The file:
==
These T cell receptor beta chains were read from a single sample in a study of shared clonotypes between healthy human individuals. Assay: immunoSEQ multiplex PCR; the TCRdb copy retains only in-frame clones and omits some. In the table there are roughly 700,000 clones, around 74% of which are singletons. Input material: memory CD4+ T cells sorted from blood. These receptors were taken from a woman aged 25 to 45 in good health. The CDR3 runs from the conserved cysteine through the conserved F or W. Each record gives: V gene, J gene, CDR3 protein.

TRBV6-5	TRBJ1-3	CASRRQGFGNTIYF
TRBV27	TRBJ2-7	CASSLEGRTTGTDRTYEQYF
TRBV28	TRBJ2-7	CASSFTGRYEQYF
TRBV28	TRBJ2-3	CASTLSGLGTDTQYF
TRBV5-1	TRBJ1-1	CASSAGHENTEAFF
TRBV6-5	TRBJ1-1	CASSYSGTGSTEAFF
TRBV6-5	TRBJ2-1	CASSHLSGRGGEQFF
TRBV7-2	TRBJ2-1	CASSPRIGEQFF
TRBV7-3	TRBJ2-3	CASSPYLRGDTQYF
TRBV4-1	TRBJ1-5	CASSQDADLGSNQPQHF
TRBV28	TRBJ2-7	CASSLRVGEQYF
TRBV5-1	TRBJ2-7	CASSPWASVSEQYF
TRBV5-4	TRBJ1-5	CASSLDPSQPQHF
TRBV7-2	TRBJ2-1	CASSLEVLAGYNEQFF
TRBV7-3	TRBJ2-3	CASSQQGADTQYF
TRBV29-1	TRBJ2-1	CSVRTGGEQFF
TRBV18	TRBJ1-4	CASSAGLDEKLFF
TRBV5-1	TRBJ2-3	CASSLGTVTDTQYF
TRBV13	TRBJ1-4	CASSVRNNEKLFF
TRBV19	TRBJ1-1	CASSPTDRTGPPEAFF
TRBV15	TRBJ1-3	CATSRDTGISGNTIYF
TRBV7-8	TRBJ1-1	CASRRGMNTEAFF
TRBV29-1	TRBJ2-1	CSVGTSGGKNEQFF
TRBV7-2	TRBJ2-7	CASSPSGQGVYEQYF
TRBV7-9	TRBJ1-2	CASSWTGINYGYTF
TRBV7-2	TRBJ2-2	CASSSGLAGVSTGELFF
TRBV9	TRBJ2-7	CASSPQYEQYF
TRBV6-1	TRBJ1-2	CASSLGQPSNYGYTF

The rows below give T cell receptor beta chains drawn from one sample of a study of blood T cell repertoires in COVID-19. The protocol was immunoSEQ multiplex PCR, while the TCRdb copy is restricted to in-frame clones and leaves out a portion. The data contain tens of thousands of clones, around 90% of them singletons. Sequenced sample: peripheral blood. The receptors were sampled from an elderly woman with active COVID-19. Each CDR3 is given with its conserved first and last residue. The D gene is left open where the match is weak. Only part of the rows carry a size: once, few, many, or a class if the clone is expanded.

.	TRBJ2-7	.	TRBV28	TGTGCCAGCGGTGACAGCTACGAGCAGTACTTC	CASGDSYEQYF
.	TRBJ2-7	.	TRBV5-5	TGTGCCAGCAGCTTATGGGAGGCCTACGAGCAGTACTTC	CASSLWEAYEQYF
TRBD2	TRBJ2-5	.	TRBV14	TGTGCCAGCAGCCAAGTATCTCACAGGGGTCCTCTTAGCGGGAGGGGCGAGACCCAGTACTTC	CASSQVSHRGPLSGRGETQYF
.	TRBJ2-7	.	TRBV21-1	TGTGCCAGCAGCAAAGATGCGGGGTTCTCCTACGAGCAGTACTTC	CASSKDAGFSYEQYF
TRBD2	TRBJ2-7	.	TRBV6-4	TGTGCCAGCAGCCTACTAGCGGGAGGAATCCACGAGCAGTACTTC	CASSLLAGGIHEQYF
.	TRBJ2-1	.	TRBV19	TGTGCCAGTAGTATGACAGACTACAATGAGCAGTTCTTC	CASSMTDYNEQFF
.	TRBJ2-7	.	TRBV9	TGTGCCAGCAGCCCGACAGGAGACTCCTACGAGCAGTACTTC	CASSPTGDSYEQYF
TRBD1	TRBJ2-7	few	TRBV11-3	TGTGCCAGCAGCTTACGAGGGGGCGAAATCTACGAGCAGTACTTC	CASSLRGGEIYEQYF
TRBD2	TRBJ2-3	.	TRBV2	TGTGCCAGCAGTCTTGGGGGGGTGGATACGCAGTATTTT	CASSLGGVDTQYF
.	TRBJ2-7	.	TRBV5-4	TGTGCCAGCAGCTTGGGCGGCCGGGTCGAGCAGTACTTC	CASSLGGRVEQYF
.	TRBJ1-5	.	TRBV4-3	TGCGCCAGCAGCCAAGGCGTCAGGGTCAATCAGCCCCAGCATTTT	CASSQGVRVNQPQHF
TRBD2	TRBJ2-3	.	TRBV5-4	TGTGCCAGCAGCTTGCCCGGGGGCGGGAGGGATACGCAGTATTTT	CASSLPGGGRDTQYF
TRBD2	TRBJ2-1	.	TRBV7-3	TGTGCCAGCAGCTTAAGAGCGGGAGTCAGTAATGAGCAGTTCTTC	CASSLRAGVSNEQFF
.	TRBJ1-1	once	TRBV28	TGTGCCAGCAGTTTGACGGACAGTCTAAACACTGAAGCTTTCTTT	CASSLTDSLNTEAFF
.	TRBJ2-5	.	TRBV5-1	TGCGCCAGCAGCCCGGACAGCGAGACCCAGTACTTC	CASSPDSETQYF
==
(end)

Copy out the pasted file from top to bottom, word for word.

These T cell receptor beta chains were read from a single sample in a study of shared clonotypes between healthy human individuals. Assay: immunoSEQ multiplex PCR; the TCRdb copy retains only in-frame clones and omits some. In the table there are roughly 700,000 clones, around 74% of which are singletons. Input material: memory CD4+ T cells sorted from blood. These receptors were taken from a woman aged 25 to 45 in good health. The CDR3 runs from the conserved cysteine through the conserved F or W. Each record gives: V gene, J gene, CDR3 protein.

TRBV6-5	TRBJ1-3	CASRRQGFGNTIYF
TRBV27	TRBJ2-7	CASSLEGRTTGTDRTYEQYF
TRBV28	TRBJ2-7	CASSFTGRYEQYF
TRBV28	TRBJ2-3	CASTLSGLGTDTQYF
TRBV5-1	TRBJ1-1	CASSAGHENTEAFF
TRBV6-5	TRBJ1-1	CASSYSGTGSTEAFF
TRBV6-5	TRBJ2-1	CASSHLSGRGGEQFF
TRBV7-2	TRBJ2-1	CASSPRIGEQFF
TRBV7-3	TRBJ2-3	CASSPYLRGDTQYF
TRBV4-1	TRBJ1-5	CASSQDADLGSNQPQHF
TRBV28	TRBJ2-7	CASSLRVGEQYF
TRBV5-1	TRBJ2-7	CASSPWASVSEQYF
TRBV5-4	TRBJ1-5	CASSLDPSQPQHF
TRBV7-2	TRBJ2-1	CASSLEVLAGYNEQFF
TRBV7-3	TRBJ2-3	CASSQQGADTQYF
TRBV29-1	TRBJ2-1	CSVRTGGEQFF
TRBV18	TRBJ1-4	CASSAGLDEKLFF
TRBV5-1	TRBJ2-3	CASSLGTVTDTQYF
TRBV13	TRBJ1-4	CASSVRNNEKLFF
TRBV19	TRBJ1-1	CASSPTDRTGPPEAFF
TRBV15	TRBJ1-3	CATSRDTGISGNTIYF
TRBV7-8	TRBJ1-1	CASRRGMNTEAFF
TRBV29-1	TRBJ2-1	CSVGTSGGKNEQFF
TRBV7-2	TRBJ2-7	CASSPSGQGVYEQYF
TRBV7-9	TRBJ1-2	CASSWTGINYGYTF
TRBV7-2	TRBJ2-2	CASSSGLAGVSTGELFF
TRBV9	TRBJ2-7	CASSPQYEQYF
TRBV6-1	TRBJ1-2	CASSLGQPSNYGYTF

The rows below give T cell receptor beta chains drawn from one sample of a study of blood T cell repertoires in COVID-19. The protocol was immunoSEQ multiplex PCR, while the TCRdb copy is restricted to in-frame clones and leaves out a portion. The data contain tens of thousands of clones, around 90% of them singletons. Sequenced sample: peripheral blood. The receptors were sampled from an elderly woman with active COVID-19. Each CDR3 is given with its conserved first and last residue. The D gene is left open where the match is weak. Only part of the rows carry a size: once, few, many, or a class if the clone is expanded.

.	TRBJ2-7	.	TRBV28	TGTGCCAGCGGTGACAGCTACGAGCAGTACTTC	CASGDSYEQYF
.	TRBJ2-7	.	TRBV5-5	TGTGCCAGCAGCTTATGGGAGGCCTACGAGCAGTACTTC	CASSLWEAYEQYF
TRBD2	TRBJ2-5	.	TRBV14	TGTGCCAGCAGCCAAGTATCTCACAGGGGTCCTCTTAGCGGGAGGGGCGAGACCCAGTACTTC	CASSQVSHRGPLSGRGETQYF
.	TRBJ2-7	.	TRBV21-1	TGTGCCAGCAGCAAAGATGCGGGGTTCTCCTACGAGCAGTACTTC	CASSKDAGFSYEQYF
TRBD2	TRBJ2-7	.	TRBV6-4	TGTGCCAGCAGCCTACTAGCGGGAGGAATCCACGAGCAGTACTTC	CASSLLAGGIHEQYF
.	TRBJ2-1	.	TRBV19	TGTGCCAGTAGTATGACAGACTACAATGAGCAGTTCTTC	CASSMTDYNEQFF
.	TRBJ2-7	.	TRBV9	TGTGCCAGCAGCCCGACAGGAGACTCCTACGAGCAGTACTTC	CASSPTGDSYEQYF
TRBD1	TRBJ2-7	few	TRBV11-3	TGTGCCAGCAGCTTACGAGGGGGCGAAATCTACGAGCAGTACTTC	CASSLRGGEIYEQYF
TRBD2	TRBJ2-3	.	TRBV2	TGTGCCAGCAGTCTTGGGGGGGTGGATACGCAGTATTTT	CASSLGGVDTQYF
.	TRBJ2-7	.	TRBV5-4	TGTGCCAGCAGCTTGGGCGGCCGGGTCGAGCAGTACTTC	CASSLGGRVEQYF
.	TRBJ1-5	.	TRBV4-3	TGCGCCAGCAGCCAAGGCGTCAGGGTCAATCAGCCCCAGCATTTT	CASSQGVRVNQPQHF
TRBD2	TRBJ2-3	.	TRBV5-4	TGTGCCAGCAGCTTGCCCGGGGGCGGGAGGGATACGCAGTATTTT	CASSLPGGGRDTQYF
TRBD2	TRBJ2-1	.	TRBV7-3	TGTGCCAGCAGCTTAAGAGCGGGAGTCAGTAATGAGCAGTTCTTC	CASSLRAGVSNEQFF
.	TRBJ1-1	once	TRBV28	TGTGCCAGCAGTTTGACGGACAGTCTAAACACTGAAGCTTTCTTT	CASSLTDSLNTEAFF
.	TRBJ2-5	.	TRBV5-1	TGCGCCAGCAGCCCGGACAGCGAGACCCAGTACTTC	CASSPDSETQYF